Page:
The Winklevosses would make Bitcoin investing easier by allowing smaller-scale investors to profit, or lose, as the case may be, without the hassle of actually buying and storing the electronic coins. Despite claims of security, Bitcoin storage has proved problematic. In 2011, an attack on the Mt. Gox exchange forced it to temporarily shut down and caused the price of bitcoins to briefly fall to nearly zero. Since Bitcoin transactions are all anonymous, there is little chance of tracking down the culprits if you suddenly find your electronic wallet empty. If the Winklevosses get regulatory approval, their ETF would help shield investors from the threat of individual theft. The ETF, however, would do nothing to address the problem of volatility caused by large-scale thefts elsewhere in the Bitcoin market.While Bitcoin comes wrapped in a high-tech veneer, this newest of currencies has a surprising amount in common with one of the oldest currencies: gold. Bitcoin’s own vocabulary, particularly the term “mining,” highlights this connection, and intentionally so. The mining process is designed to be difficult as a control on supply, mimicking the extraction of more conventional resources from the ground. Far from providing a sense of security, however, this rhetoric ought to serve as a word of caution.Gold is an investment of last resort. It has little intrinsic value. It does not generate interest. But because its supply is finite, it is seen as being more stable than forms of money that can be printed at will. bitcoin blog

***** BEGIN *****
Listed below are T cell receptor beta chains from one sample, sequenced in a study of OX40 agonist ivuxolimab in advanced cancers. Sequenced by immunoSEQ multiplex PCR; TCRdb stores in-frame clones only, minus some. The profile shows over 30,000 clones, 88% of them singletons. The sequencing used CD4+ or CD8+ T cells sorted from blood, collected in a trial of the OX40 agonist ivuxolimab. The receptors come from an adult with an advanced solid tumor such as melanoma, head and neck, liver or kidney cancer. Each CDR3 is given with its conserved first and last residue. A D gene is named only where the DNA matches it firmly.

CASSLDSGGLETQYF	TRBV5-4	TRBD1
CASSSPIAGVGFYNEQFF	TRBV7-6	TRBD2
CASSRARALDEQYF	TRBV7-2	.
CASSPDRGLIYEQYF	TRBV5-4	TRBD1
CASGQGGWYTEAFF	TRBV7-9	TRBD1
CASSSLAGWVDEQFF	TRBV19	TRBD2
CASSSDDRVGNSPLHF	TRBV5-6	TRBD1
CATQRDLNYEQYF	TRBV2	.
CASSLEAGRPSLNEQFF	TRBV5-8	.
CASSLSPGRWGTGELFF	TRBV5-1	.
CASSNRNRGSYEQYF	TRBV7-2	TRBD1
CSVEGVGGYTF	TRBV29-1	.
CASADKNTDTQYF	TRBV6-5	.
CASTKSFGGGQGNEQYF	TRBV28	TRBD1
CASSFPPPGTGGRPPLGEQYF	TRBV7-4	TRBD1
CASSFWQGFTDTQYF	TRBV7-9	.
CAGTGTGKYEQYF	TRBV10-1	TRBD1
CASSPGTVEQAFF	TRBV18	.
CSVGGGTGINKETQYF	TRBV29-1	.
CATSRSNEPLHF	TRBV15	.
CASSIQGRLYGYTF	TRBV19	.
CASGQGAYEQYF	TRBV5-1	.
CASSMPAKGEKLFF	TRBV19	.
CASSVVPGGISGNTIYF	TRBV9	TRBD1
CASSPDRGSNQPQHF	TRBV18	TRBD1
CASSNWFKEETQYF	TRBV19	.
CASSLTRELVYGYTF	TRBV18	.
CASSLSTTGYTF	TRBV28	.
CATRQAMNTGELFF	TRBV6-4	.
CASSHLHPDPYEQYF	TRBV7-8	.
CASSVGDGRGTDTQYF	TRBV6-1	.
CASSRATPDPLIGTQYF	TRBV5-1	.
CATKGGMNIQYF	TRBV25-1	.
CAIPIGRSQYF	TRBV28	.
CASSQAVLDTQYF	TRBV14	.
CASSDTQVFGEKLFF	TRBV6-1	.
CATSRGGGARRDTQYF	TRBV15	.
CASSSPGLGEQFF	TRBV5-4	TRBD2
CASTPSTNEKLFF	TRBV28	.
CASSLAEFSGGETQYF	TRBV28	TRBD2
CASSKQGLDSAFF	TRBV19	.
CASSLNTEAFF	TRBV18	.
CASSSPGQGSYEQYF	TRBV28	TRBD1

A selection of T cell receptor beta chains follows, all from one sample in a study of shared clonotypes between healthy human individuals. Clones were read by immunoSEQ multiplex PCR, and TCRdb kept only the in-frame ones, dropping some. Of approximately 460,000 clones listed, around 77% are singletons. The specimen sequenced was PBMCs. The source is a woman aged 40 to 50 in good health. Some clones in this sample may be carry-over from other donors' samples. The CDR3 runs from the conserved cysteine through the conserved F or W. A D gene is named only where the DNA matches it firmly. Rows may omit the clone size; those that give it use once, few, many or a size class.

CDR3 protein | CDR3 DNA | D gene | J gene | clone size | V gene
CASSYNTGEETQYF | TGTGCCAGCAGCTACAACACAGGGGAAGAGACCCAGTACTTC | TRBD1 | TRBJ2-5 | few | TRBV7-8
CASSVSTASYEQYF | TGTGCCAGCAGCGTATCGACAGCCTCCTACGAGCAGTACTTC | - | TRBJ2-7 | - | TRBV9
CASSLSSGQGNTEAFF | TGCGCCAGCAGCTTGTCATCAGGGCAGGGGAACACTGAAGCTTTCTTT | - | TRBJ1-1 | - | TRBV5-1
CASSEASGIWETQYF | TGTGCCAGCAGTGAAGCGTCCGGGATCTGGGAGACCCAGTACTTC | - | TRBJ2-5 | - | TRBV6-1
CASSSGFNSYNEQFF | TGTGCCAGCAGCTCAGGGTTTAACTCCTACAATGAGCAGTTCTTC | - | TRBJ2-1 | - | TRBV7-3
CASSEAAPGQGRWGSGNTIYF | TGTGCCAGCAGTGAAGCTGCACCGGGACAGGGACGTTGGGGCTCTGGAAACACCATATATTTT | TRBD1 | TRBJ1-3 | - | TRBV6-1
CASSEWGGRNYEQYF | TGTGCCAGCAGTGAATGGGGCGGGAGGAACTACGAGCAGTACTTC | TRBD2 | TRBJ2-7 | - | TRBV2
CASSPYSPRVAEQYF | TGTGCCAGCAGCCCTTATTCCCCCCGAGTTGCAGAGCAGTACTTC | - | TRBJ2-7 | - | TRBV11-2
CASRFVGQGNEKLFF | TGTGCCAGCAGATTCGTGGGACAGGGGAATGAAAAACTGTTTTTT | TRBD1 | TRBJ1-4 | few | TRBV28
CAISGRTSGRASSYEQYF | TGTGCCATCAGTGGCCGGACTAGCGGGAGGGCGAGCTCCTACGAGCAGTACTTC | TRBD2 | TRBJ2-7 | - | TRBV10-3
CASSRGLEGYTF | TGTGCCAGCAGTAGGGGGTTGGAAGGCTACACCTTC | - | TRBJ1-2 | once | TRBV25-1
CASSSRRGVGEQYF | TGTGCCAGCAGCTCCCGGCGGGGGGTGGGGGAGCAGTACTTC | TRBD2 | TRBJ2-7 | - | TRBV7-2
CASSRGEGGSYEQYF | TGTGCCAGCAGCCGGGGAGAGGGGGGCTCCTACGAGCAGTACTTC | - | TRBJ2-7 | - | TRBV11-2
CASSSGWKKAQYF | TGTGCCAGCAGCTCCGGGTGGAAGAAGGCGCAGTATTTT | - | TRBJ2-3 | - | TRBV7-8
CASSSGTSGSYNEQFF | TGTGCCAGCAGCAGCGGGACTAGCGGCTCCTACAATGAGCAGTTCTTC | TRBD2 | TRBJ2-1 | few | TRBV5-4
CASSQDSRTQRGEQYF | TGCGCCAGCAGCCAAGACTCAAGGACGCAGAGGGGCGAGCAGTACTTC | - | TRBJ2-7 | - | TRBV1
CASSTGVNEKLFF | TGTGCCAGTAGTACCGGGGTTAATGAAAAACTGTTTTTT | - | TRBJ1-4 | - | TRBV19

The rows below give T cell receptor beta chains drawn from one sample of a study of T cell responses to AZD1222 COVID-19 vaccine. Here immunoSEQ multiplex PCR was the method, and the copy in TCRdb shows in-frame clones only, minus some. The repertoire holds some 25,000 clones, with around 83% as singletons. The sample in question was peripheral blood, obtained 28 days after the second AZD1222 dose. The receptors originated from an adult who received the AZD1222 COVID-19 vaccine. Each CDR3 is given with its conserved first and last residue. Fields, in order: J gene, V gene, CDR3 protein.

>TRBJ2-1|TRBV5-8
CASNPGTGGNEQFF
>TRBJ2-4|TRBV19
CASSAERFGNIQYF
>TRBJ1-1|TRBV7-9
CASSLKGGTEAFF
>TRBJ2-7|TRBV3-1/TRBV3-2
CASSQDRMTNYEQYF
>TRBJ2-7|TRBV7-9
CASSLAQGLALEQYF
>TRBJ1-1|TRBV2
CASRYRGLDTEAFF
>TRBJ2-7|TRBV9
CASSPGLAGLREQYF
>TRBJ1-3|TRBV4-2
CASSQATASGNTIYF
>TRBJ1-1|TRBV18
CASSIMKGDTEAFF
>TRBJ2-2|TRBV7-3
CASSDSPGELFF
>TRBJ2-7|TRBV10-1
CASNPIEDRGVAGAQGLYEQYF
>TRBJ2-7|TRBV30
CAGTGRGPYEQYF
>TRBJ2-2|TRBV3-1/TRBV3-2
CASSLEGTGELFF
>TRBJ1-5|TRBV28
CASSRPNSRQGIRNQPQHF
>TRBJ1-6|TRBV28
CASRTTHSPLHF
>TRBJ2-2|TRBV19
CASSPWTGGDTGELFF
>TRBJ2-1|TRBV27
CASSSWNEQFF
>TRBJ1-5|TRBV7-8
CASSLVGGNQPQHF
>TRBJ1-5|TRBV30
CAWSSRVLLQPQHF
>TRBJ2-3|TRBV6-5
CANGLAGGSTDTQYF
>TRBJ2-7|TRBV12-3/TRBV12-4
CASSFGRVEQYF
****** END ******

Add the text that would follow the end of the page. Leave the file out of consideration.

The problem with gold is that it doesn’t do anything. Since gold coins have fallen out of use, most of the world’s gold now sits in the vaults of central banks and other financial institutions. As a result, gold has little connection to the real economy. That can seem like a good thing when the real economy feels like a scary place to be. But as soon as other attractive investment options appear, gold loses its shine. That is what we have seen with the recent declines in gold prices.In their push to bring Bitcoin to the mainstream, its promoters have accepted, and, in some cases sought out, increased regulation. Last month Mt. Gox registered itself as a money services business with the Treasury Department’s Financial Crimes Enforcement Network. It has also increased customer verification measures. The changes came in response to a March directive from Financial Crimes Enforcement Network clarifying the application of its rules to virtual currencies. The Winklevosses’ proposed ETF would bring a new level of accountability.In the end, however, I expect that Bitcoin will fade back into the shadows of the black market. Those who want a regulated, secure currency that they can use for legitimate business transactions will pick from one of the many currencies already sponsored by a national government equipped with ample resources, a real-world economy and far more transparency and security than the Bitcoin world can offer.